We learn in the same way as the rat in the experiment. We are born in chaos. We use trial and error. We find a pattern of attitudes that are acceptable, either because they please us or mitigate our fear in someway. We allowed those attitudes to motivate us. We widen the sweep of our activities, many of which reinstate this set of attitudes and lock them and we continue enlarging on our behavior. Though, we are infinite choice makers but have become bundles of conditioned reflexes that are constantly being triggered by people and circumstances into predictable outcomes of behavior.
We are hard-wired to think negatively at first instance to avoid potential dangers. Imagine, we're early Homo sapiens dwelling in caves. It is the dead of night and we're comfortable in our warm cave, asleep with our family. Suddenly, we hear an ominous noise outside the cave entrance. What do we do? Can we ignore this noise and sleep normally? No, we're mentally predisposed to take the negative view to defend ourselves from attack and possible death.
As it is said that excess of anything is bad; so, is the case with pessimism. In extreme cases, we give our negative thoughts the domineering power and they manifest in negative ways. The Law of Attraction says that we attract into our life whatever we think about. Our dominant thoughts will find a way to manifest. Our brains become magnetized with the dominating thoughts which we hold in our minds, and, by means with which no man is familiar, these “magnets” attract to us the forces, the people, and the circumstances of life which harmonize with the nature of our dominating thoughts. Our every action generates a force of energy that returns to us in like kind.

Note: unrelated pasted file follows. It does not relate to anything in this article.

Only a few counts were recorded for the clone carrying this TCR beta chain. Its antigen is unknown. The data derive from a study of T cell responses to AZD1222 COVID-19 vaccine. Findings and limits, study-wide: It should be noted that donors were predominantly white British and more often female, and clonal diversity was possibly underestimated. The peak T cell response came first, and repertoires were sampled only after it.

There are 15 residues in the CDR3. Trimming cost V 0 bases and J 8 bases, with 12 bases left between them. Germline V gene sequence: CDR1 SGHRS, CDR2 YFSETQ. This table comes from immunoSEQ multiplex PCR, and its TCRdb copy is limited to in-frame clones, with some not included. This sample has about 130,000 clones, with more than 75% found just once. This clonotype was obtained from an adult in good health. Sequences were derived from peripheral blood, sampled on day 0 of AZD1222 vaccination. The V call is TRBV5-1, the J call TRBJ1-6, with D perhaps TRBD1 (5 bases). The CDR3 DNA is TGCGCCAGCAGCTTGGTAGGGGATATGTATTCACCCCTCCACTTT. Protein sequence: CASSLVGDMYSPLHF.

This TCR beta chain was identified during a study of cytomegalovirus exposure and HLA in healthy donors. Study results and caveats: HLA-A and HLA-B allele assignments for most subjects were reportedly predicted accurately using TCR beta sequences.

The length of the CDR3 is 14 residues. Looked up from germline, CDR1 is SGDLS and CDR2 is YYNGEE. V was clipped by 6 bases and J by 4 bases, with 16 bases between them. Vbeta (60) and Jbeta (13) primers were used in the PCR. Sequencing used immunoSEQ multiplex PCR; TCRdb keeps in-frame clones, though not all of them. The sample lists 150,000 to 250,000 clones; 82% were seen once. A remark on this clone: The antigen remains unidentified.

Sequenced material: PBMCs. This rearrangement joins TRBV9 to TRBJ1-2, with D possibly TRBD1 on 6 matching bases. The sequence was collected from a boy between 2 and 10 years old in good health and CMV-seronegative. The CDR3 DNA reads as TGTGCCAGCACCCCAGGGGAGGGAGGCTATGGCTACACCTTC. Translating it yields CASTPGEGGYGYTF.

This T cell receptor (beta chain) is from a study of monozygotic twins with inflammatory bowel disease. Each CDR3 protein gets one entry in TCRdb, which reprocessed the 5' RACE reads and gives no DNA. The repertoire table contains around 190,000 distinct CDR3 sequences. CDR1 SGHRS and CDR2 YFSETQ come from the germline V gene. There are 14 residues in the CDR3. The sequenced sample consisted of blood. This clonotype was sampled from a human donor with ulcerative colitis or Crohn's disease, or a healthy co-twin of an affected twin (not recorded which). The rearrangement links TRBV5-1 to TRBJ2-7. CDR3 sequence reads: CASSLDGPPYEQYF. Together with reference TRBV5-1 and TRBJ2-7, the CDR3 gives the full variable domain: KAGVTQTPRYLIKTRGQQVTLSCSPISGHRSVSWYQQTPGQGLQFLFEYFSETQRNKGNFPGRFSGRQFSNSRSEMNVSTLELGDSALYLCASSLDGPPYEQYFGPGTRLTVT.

Now, the question is what to do then? The answer is very simple: Change the thoughts. But, as easy it sounds, it isn't that easy. We don't have direct control over our thoughts. But we can change our thoughts by changing our action which is under our direct control. Recent researches show that by changing our action in really pretty easy and simple ways for a short span of time, we are able to change our state of mind from docile to powerful through physiological changes in our body.
It is found that in both human and non-human primates, expansive, open postures reflect high power, whereas contractive, closed postures reflect low power. Not only do these postures reflect power, they also produce it; in contrast to adopting low power poses, adopting high power poses increases explicit and implicit feelings of power and dominance, risk-taking behavior, action orientation, pain tolerance, and testosterone (the dominance hormone), while reducing stress, anxiety, and cortisol (the stress hormone). High testosterone means more confidence and low cortisol means less stress. High testosterone and low cortisol, a hormone profile that is characteristic of high-status and effective leaders and is induced by power posing, is associated with reduced stress, increased sense of personal control, and increased engagement and performance in competitive tasks.
In an experiment conducted by Amy Cuddy and her team, it is found that 2 minutes of high power pose increases testosterone level significantly and drops cortisol level while 2 minutes of lower power pose does the opposite.
Thus, we can conclude that motion can be a precursor of emotion and attitude of a person can be changed by changing his physical action. A person can't act devoted for a long time without feeling devoted.